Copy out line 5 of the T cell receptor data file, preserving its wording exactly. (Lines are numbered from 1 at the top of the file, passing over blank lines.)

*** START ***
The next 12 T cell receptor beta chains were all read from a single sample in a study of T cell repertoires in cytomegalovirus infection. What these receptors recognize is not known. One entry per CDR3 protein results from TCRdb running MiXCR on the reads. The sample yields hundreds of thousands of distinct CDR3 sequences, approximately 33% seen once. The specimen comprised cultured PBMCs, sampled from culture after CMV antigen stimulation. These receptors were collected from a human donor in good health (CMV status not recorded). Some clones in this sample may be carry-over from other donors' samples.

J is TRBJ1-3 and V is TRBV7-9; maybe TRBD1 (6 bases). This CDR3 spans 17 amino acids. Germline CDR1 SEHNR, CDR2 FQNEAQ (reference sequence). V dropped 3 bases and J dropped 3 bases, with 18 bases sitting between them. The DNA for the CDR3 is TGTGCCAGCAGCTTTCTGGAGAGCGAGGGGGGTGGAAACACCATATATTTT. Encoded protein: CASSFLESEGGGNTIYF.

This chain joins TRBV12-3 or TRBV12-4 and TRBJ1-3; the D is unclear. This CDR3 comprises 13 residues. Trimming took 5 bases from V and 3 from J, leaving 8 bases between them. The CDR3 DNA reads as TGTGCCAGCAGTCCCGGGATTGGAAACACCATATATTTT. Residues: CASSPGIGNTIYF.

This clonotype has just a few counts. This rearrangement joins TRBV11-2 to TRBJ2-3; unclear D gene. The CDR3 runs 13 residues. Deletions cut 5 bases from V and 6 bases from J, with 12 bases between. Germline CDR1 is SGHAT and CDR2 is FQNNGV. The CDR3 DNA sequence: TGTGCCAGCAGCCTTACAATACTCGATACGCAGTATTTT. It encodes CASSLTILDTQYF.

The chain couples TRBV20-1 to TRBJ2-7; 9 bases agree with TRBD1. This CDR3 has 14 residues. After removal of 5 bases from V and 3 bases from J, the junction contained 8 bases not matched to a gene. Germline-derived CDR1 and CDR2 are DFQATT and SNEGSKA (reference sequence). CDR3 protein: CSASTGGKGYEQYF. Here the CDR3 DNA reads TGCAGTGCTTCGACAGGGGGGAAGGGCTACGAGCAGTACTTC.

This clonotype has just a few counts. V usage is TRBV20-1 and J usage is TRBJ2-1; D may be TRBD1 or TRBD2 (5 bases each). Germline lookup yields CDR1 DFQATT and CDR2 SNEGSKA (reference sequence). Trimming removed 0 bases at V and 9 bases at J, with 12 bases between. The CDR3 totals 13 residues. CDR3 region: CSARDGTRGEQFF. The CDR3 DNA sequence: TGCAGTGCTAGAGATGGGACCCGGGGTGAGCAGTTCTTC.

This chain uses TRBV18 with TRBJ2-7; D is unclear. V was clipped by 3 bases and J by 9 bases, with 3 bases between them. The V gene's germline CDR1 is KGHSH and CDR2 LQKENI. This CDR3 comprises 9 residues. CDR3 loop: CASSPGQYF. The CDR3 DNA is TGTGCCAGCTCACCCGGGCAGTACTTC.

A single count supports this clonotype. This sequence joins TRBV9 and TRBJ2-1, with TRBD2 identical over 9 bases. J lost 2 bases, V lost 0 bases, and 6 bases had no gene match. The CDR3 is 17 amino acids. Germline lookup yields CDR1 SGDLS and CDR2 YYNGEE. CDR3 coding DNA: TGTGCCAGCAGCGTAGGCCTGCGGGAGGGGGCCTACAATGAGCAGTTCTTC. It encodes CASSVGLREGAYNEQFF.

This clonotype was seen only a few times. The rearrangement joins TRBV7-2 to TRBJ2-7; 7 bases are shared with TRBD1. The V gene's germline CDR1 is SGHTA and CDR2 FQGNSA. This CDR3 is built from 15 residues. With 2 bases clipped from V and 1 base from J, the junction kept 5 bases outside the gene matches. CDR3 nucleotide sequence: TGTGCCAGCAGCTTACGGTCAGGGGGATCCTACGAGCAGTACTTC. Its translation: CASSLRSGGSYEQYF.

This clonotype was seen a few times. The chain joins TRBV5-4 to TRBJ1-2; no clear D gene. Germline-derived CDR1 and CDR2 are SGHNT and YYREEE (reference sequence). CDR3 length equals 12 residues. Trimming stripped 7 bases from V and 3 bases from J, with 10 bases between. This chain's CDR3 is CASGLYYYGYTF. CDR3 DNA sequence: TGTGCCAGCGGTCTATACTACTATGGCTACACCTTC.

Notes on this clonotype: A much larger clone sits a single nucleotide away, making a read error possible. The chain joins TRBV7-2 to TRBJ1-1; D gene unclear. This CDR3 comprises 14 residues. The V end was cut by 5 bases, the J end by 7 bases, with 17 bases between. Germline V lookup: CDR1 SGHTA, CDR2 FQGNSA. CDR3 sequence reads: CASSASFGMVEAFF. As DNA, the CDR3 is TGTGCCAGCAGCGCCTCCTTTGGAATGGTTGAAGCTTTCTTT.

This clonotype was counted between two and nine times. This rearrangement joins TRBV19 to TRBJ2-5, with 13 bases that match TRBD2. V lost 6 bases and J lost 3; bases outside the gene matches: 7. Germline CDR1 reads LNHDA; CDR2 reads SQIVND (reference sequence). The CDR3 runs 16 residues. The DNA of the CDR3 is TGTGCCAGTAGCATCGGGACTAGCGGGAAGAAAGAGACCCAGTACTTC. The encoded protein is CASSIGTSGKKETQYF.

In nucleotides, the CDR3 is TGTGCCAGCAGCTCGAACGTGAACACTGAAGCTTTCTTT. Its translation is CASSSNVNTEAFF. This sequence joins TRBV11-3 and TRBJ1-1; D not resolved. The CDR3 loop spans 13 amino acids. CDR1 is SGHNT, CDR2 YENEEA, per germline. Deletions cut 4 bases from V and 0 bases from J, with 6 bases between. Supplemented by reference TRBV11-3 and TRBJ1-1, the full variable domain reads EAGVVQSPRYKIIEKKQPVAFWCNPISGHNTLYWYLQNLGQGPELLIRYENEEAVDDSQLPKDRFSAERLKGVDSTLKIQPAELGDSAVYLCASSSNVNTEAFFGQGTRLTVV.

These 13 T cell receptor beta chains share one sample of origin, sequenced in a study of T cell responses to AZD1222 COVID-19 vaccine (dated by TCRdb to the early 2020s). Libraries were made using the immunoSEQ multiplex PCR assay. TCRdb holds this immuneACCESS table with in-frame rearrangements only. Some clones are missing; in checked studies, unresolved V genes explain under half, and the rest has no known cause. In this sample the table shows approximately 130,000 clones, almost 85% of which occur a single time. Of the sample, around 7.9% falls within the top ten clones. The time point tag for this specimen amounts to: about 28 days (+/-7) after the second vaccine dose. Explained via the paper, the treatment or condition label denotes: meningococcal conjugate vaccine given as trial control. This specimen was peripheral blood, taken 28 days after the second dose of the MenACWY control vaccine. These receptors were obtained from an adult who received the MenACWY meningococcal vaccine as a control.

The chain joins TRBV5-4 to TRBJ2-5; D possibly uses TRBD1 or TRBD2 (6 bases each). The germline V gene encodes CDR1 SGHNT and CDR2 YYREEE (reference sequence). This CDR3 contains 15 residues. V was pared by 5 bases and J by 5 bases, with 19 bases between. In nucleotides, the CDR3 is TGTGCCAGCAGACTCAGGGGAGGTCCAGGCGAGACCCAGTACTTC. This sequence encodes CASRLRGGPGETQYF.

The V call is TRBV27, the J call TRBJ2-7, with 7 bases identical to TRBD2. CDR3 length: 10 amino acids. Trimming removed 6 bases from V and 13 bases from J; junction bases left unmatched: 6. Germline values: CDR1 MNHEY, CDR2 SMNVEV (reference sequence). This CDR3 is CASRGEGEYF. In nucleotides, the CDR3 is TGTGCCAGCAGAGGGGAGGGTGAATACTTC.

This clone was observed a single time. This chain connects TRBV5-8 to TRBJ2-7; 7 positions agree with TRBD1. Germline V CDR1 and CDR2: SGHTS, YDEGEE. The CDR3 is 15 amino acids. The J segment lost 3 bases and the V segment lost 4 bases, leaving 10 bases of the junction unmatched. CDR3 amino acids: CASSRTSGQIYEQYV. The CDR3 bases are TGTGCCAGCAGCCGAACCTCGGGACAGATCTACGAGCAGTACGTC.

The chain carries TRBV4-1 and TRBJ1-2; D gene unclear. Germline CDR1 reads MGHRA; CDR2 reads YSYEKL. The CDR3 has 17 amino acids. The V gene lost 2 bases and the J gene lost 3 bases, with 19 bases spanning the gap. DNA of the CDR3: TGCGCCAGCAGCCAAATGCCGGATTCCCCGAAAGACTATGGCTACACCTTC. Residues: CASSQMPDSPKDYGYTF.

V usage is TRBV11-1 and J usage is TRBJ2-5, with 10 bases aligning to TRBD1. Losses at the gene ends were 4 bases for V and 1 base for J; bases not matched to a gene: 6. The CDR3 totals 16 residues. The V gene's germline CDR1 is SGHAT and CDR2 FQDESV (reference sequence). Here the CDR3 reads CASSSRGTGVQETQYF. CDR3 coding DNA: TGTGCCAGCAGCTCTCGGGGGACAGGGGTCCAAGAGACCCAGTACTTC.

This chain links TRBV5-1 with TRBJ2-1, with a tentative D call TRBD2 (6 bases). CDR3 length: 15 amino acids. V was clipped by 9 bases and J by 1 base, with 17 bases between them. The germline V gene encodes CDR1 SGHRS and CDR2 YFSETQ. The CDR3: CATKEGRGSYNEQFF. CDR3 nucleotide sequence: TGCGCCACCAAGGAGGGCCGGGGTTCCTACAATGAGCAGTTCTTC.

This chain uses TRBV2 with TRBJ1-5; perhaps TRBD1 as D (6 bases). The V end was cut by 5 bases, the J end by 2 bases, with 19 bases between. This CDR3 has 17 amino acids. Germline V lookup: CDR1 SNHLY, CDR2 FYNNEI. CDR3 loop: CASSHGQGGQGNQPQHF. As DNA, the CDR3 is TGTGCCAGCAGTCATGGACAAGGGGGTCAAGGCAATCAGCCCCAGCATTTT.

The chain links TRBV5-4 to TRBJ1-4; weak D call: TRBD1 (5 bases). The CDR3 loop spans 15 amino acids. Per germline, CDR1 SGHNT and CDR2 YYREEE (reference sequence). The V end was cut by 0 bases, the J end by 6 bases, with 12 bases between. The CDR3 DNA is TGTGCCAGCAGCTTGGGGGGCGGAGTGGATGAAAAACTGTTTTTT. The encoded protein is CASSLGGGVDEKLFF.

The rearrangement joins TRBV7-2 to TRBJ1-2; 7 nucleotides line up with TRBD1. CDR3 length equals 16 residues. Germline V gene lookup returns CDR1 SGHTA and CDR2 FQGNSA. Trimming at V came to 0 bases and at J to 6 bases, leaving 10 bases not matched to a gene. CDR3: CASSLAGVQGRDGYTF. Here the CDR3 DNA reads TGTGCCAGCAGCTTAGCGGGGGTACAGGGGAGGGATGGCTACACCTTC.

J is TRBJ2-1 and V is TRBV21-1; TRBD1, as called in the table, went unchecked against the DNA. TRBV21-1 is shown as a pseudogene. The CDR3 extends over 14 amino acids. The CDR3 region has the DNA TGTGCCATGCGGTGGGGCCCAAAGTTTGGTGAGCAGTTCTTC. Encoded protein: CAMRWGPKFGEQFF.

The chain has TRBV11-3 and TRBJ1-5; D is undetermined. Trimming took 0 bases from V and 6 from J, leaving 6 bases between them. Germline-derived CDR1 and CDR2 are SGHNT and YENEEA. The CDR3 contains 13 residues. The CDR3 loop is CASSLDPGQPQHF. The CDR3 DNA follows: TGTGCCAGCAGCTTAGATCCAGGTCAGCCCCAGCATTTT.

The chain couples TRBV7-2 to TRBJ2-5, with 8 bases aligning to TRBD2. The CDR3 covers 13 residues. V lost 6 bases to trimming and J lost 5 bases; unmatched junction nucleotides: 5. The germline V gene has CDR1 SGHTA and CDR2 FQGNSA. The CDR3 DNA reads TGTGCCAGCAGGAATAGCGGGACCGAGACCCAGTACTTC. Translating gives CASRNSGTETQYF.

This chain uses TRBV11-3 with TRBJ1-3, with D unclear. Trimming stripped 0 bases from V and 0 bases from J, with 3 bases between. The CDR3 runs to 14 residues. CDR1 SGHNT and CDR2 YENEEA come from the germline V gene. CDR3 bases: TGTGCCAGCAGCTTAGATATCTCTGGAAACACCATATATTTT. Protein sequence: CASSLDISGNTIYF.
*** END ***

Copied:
The chain couples TRBV20-1 to TRBJ2-7; 9 bases agree with TRBD1. This CDR3 has 14 residues. After removal of 5 bases from V and 3 bases from J, the junction contained 8 bases not matched to a gene. Germline-derived CDR1 and CDR2 are DFQATT and SNEGSKA (reference sequence). CDR3 protein: CSASTGGKGYEQYF. Here the CDR3 DNA reads TGCAGTGCTTCGACAGGGGGGAAGGGCTACGAGCAGTACTTC.